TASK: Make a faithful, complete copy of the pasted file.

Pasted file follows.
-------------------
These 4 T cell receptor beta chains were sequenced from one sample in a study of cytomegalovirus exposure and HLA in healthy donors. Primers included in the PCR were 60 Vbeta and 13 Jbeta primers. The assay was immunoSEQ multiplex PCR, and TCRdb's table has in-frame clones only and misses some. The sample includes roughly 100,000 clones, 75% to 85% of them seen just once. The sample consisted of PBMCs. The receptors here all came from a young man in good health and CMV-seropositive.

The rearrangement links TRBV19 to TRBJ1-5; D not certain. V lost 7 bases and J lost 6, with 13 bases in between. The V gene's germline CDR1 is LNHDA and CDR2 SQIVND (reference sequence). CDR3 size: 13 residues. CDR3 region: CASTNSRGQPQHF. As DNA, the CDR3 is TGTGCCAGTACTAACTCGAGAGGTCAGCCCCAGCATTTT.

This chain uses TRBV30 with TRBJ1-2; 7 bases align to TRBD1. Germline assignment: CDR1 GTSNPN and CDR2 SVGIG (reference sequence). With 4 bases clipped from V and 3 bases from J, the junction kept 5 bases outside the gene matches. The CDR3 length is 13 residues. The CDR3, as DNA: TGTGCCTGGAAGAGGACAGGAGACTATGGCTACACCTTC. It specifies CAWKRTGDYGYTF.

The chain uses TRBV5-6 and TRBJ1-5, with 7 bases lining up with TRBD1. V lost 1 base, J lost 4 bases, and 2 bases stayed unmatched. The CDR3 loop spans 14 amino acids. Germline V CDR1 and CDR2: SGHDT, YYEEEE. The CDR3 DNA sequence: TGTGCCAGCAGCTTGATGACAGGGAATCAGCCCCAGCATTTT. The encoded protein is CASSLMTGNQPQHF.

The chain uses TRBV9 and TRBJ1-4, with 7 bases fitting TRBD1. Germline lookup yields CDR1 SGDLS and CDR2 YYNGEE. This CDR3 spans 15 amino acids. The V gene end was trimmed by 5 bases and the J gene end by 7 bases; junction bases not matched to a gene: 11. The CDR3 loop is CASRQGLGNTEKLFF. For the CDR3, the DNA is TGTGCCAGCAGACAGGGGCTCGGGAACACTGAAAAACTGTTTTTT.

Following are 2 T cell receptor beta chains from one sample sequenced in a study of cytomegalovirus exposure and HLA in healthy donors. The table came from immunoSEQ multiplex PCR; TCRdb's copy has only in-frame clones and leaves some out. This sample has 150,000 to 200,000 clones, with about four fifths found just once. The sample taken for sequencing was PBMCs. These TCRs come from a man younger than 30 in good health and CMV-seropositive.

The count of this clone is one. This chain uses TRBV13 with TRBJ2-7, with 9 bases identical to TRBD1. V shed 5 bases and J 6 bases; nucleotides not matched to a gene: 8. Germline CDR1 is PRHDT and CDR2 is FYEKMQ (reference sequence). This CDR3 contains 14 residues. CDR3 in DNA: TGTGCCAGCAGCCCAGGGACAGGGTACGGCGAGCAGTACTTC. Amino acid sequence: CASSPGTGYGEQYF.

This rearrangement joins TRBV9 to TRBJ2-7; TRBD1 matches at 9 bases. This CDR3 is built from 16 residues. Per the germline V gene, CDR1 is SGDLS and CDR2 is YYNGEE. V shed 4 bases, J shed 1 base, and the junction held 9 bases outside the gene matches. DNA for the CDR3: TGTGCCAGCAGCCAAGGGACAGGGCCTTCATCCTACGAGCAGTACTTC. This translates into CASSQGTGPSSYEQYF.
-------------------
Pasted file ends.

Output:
These 4 T cell receptor beta chains were sequenced from one sample in a study of cytomegalovirus exposure and HLA in healthy donors. Primers included in the PCR were 60 Vbeta and 13 Jbeta primers. The assay was immunoSEQ multiplex PCR, and TCRdb's table has in-frame clones only and misses some. The sample includes roughly 100,000 clones, 75% to 85% of them seen just once. The sample consisted of PBMCs. The receptors here all came from a young man in good health and CMV-seropositive.

The rearrangement links TRBV19 to TRBJ1-5; D not certain. V lost 7 bases and J lost 6, with 13 bases in between. The V gene's germline CDR1 is LNHDA and CDR2 SQIVND (reference sequence). CDR3 size: 13 residues. CDR3 region: CASTNSRGQPQHF. As DNA, the CDR3 is TGTGCCAGTACTAACTCGAGAGGTCAGCCCCAGCATTTT.

This chain uses TRBV30 with TRBJ1-2; 7 bases align to TRBD1. Germline assignment: CDR1 GTSNPN and CDR2 SVGIG (reference sequence). With 4 bases clipped from V and 3 bases from J, the junction kept 5 bases outside the gene matches. The CDR3 length is 13 residues. The CDR3, as DNA: TGTGCCTGGAAGAGGACAGGAGACTATGGCTACACCTTC. It specifies CAWKRTGDYGYTF.

The chain uses TRBV5-6 and TRBJ1-5, with 7 bases lining up with TRBD1. V lost 1 base, J lost 4 bases, and 2 bases stayed unmatched. The CDR3 loop spans 14 amino acids. Germline V CDR1 and CDR2: SGHDT, YYEEEE. The CDR3 DNA sequence: TGTGCCAGCAGCTTGATGACAGGGAATCAGCCCCAGCATTTT. The encoded protein is CASSLMTGNQPQHF.

The chain uses TRBV9 and TRBJ1-4, with 7 bases fitting TRBD1. Germline lookup yields CDR1 SGDLS and CDR2 YYNGEE. This CDR3 spans 15 amino acids. The V gene end was trimmed by 5 bases and the J gene end by 7 bases; junction bases not matched to a gene: 11. The CDR3 loop is CASRQGLGNTEKLFF. For the CDR3, the DNA is TGTGCCAGCAGACAGGGGCTCGGGAACACTGAAAAACTGTTTTTT.

Following are 2 T cell receptor beta chains from one sample sequenced in a study of cytomegalovirus exposure and HLA in healthy donors. The table came from immunoSEQ multiplex PCR; TCRdb's copy has only in-frame clones and leaves some out. This sample has 150,000 to 200,000 clones, with about four fifths found just once. The sample taken for sequencing was PBMCs. These TCRs come from a man younger than 30 in good health and CMV-seropositive.

The count of this clone is one. This chain uses TRBV13 with TRBJ2-7, with 9 bases identical to TRBD1. V shed 5 bases and J 6 bases; nucleotides not matched to a gene: 8. Germline CDR1 is PRHDT and CDR2 is FYEKMQ (reference sequence). This CDR3 contains 14 residues. CDR3 in DNA: TGTGCCAGCAGCCCAGGGACAGGGTACGGCGAGCAGTACTTC. Amino acid sequence: CASSPGTGYGEQYF.

This rearrangement joins TRBV9 to TRBJ2-7; TRBD1 matches at 9 bases. This CDR3 is built from 16 residues. Per the germline V gene, CDR1 is SGDLS and CDR2 is YYNGEE. V shed 4 bases, J shed 1 base, and the junction held 9 bases outside the gene matches. DNA for the CDR3: TGTGCCAGCAGCCAAGGGACAGGGCCTTCATCCTACGAGCAGTACTTC. This translates into CASSQGTGPSSYEQYF.